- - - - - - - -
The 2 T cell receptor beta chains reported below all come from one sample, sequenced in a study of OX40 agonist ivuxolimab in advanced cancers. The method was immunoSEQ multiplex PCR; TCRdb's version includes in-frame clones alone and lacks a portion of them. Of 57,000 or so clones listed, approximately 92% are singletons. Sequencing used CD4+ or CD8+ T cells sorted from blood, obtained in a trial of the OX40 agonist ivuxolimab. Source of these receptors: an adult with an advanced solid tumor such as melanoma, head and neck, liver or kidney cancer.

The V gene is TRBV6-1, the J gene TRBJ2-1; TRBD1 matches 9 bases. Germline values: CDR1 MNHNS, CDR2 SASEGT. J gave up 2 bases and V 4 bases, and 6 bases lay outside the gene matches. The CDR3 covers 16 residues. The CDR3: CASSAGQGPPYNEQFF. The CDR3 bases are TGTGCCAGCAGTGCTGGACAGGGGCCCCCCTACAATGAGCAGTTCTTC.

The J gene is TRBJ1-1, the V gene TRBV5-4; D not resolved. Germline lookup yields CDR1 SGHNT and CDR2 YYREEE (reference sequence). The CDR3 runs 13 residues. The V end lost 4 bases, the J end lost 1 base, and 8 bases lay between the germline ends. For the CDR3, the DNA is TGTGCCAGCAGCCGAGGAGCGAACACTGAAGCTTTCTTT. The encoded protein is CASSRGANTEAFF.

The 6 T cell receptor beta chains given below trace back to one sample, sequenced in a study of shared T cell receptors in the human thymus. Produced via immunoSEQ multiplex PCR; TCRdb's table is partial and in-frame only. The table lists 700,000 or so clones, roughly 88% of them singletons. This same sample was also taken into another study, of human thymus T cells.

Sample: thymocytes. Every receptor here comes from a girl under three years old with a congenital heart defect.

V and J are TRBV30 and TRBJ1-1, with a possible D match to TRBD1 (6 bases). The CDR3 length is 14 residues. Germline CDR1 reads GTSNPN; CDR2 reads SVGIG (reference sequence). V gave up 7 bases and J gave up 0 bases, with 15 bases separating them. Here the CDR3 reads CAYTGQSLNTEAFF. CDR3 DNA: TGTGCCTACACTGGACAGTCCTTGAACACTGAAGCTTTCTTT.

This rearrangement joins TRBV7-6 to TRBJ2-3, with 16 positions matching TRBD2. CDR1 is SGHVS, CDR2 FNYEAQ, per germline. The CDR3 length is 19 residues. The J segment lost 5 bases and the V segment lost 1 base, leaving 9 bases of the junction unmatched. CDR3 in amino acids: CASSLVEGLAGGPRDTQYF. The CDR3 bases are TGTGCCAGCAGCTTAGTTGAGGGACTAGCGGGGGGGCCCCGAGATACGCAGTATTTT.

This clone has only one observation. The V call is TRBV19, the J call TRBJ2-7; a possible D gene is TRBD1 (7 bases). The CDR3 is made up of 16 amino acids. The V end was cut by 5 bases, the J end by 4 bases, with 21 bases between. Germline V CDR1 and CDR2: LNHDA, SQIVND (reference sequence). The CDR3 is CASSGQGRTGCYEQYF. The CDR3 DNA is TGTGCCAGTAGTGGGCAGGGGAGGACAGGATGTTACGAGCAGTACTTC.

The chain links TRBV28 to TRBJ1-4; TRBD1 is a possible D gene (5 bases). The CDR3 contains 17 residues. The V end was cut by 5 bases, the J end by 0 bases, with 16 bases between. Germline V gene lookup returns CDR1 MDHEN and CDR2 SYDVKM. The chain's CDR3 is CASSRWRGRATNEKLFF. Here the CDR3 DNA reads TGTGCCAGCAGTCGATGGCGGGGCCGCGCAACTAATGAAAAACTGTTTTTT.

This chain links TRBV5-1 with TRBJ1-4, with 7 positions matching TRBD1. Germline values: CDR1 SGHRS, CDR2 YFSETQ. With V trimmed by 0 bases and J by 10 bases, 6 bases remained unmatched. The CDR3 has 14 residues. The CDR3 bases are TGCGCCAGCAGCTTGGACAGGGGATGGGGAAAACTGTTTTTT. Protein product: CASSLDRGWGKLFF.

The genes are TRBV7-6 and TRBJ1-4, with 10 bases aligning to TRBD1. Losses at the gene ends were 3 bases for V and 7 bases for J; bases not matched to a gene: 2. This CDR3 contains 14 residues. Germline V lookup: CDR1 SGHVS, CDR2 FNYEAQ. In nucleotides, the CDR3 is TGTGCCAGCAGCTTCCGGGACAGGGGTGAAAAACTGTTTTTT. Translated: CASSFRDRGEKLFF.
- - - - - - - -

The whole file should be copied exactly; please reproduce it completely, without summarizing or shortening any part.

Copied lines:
The 2 T cell receptor beta chains reported below all come from one sample, sequenced in a study of OX40 agonist ivuxolimab in advanced cancers. The method was immunoSEQ multiplex PCR; TCRdb's version includes in-frame clones alone and lacks a portion of them. Of 57,000 or so clones listed, approximately 92% are singletons. Sequencing used CD4+ or CD8+ T cells sorted from blood, obtained in a trial of the OX40 agonist ivuxolimab. Source of these receptors: an adult with an advanced solid tumor such as melanoma, head and neck, liver or kidney cancer.

The V gene is TRBV6-1, the J gene TRBJ2-1; TRBD1 matches 9 bases. Germline values: CDR1 MNHNS, CDR2 SASEGT. J gave up 2 bases and V 4 bases, and 6 bases lay outside the gene matches. The CDR3 covers 16 residues. The CDR3: CASSAGQGPPYNEQFF. The CDR3 bases are TGTGCCAGCAGTGCTGGACAGGGGCCCCCCTACAATGAGCAGTTCTTC.

The J gene is TRBJ1-1, the V gene TRBV5-4; D not resolved. Germline lookup yields CDR1 SGHNT and CDR2 YYREEE (reference sequence). The CDR3 runs 13 residues. The V end lost 4 bases, the J end lost 1 base, and 8 bases lay between the germline ends. For the CDR3, the DNA is TGTGCCAGCAGCCGAGGAGCGAACACTGAAGCTTTCTTT. The encoded protein is CASSRGANTEAFF.

The 6 T cell receptor beta chains given below trace back to one sample, sequenced in a study of shared T cell receptors in the human thymus. Produced via immunoSEQ multiplex PCR; TCRdb's table is partial and in-frame only. The table lists 700,000 or so clones, roughly 88% of them singletons. This same sample was also taken into another study, of human thymus T cells.

Sample: thymocytes. Every receptor here comes from a girl under three years old with a congenital heart defect.

V and J are TRBV30 and TRBJ1-1, with a possible D match to TRBD1 (6 bases). The CDR3 length is 14 residues. Germline CDR1 reads GTSNPN; CDR2 reads SVGIG (reference sequence). V gave up 7 bases and J gave up 0 bases, with 15 bases separating them. Here the CDR3 reads CAYTGQSLNTEAFF. CDR3 DNA: TGTGCCTACACTGGACAGTCCTTGAACACTGAAGCTTTCTTT.

This rearrangement joins TRBV7-6 to TRBJ2-3, with 16 positions matching TRBD2. CDR1 is SGHVS, CDR2 FNYEAQ, per germline. The CDR3 length is 19 residues. The J segment lost 5 bases and the V segment lost 1 base, leaving 9 bases of the junction unmatched. CDR3 in amino acids: CASSLVEGLAGGPRDTQYF. The CDR3 bases are TGTGCCAGCAGCTTAGTTGAGGGACTAGCGGGGGGGCCCCGAGATACGCAGTATTTT.

This clone has only one observation. The V call is TRBV19, the J call TRBJ2-7; a possible D gene is TRBD1 (7 bases). The CDR3 is made up of 16 amino acids. The V end was cut by 5 bases, the J end by 4 bases, with 21 bases between. Germline V CDR1 and CDR2: LNHDA, SQIVND (reference sequence). The CDR3 is CASSGQGRTGCYEQYF. The CDR3 DNA is TGTGCCAGTAGTGGGCAGGGGAGGACAGGATGTTACGAGCAGTACTTC.

The chain links TRBV28 to TRBJ1-4; TRBD1 is a possible D gene (5 bases). The CDR3 contains 17 residues. The V end was cut by 5 bases, the J end by 0 bases, with 16 bases between. Germline V gene lookup returns CDR1 MDHEN and CDR2 SYDVKM. The chain's CDR3 is CASSRWRGRATNEKLFF. Here the CDR3 DNA reads TGTGCCAGCAGTCGATGGCGGGGCCGCGCAACTAATGAAAAACTGTTTTTT.

This chain links TRBV5-1 with TRBJ1-4, with 7 positions matching TRBD1. Germline values: CDR1 SGHRS, CDR2 YFSETQ. With V trimmed by 0 bases and J by 10 bases, 6 bases remained unmatched. The CDR3 has 14 residues. The CDR3 bases are TGCGCCAGCAGCTTGGACAGGGGATGGGGAAAACTGTTTTTT. Protein product: CASSLDRGWGKLFF.

The genes are TRBV7-6 and TRBJ1-4, with 10 bases aligning to TRBD1. Losses at the gene ends were 3 bases for V and 7 bases for J; bases not matched to a gene: 2. This CDR3 contains 14 residues. Germline V lookup: CDR1 SGHVS, CDR2 FNYEAQ. In nucleotides, the CDR3 is TGTGCCAGCAGCTTCCGGGACAGGGGTGAAAAACTGTTTTTT. Translated: CASSFRDRGEKLFF.